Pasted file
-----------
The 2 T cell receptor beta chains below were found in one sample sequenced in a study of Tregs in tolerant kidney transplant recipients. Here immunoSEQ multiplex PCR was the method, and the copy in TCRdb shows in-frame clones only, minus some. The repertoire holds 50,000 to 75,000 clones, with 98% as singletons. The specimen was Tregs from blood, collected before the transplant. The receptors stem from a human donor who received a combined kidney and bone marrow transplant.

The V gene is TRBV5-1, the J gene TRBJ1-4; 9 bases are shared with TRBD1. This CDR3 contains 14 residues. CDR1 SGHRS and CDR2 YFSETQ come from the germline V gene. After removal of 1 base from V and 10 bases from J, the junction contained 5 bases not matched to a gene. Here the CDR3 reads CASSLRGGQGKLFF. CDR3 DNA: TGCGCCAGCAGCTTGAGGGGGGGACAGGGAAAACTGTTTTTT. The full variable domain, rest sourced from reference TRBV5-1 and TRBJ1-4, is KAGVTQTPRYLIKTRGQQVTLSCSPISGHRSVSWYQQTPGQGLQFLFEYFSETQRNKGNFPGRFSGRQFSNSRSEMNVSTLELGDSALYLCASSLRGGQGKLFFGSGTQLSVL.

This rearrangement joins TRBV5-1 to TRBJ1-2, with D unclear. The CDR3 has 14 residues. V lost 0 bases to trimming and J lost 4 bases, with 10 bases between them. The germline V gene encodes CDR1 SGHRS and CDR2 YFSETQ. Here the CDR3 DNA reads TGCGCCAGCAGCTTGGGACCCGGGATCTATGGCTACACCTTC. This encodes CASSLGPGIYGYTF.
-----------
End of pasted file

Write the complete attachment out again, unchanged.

The 2 T cell receptor beta chains below were found in one sample sequenced in a study of Tregs in tolerant kidney transplant recipients. Here immunoSEQ multiplex PCR was the method, and the copy in TCRdb shows in-frame clones only, minus some. The repertoire holds 50,000 to 75,000 clones, with 98% as singletons. The specimen was Tregs from blood, collected before the transplant. The receptors stem from a human donor who received a combined kidney and bone marrow transplant.

The V gene is TRBV5-1, the J gene TRBJ1-4; 9 bases are shared with TRBD1. This CDR3 contains 14 residues. CDR1 SGHRS and CDR2 YFSETQ come from the germline V gene. After removal of 1 base from V and 10 bases from J, the junction contained 5 bases not matched to a gene. Here the CDR3 reads CASSLRGGQGKLFF. CDR3 DNA: TGCGCCAGCAGCTTGAGGGGGGGACAGGGAAAACTGTTTTTT. The full variable domain, rest sourced from reference TRBV5-1 and TRBJ1-4, is KAGVTQTPRYLIKTRGQQVTLSCSPISGHRSVSWYQQTPGQGLQFLFEYFSETQRNKGNFPGRFSGRQFSNSRSEMNVSTLELGDSALYLCASSLRGGQGKLFFGSGTQLSVL.

This rearrangement joins TRBV5-1 to TRBJ1-2, with D unclear. The CDR3 has 14 residues. V lost 0 bases to trimming and J lost 4 bases, with 10 bases between them. The germline V gene encodes CDR1 SGHRS and CDR2 YFSETQ. Here the CDR3 DNA reads TGCGCCAGCAGCTTGGGACCCGGGATCTATGGCTACACCTTC. This encodes CASSLGPGIYGYTF.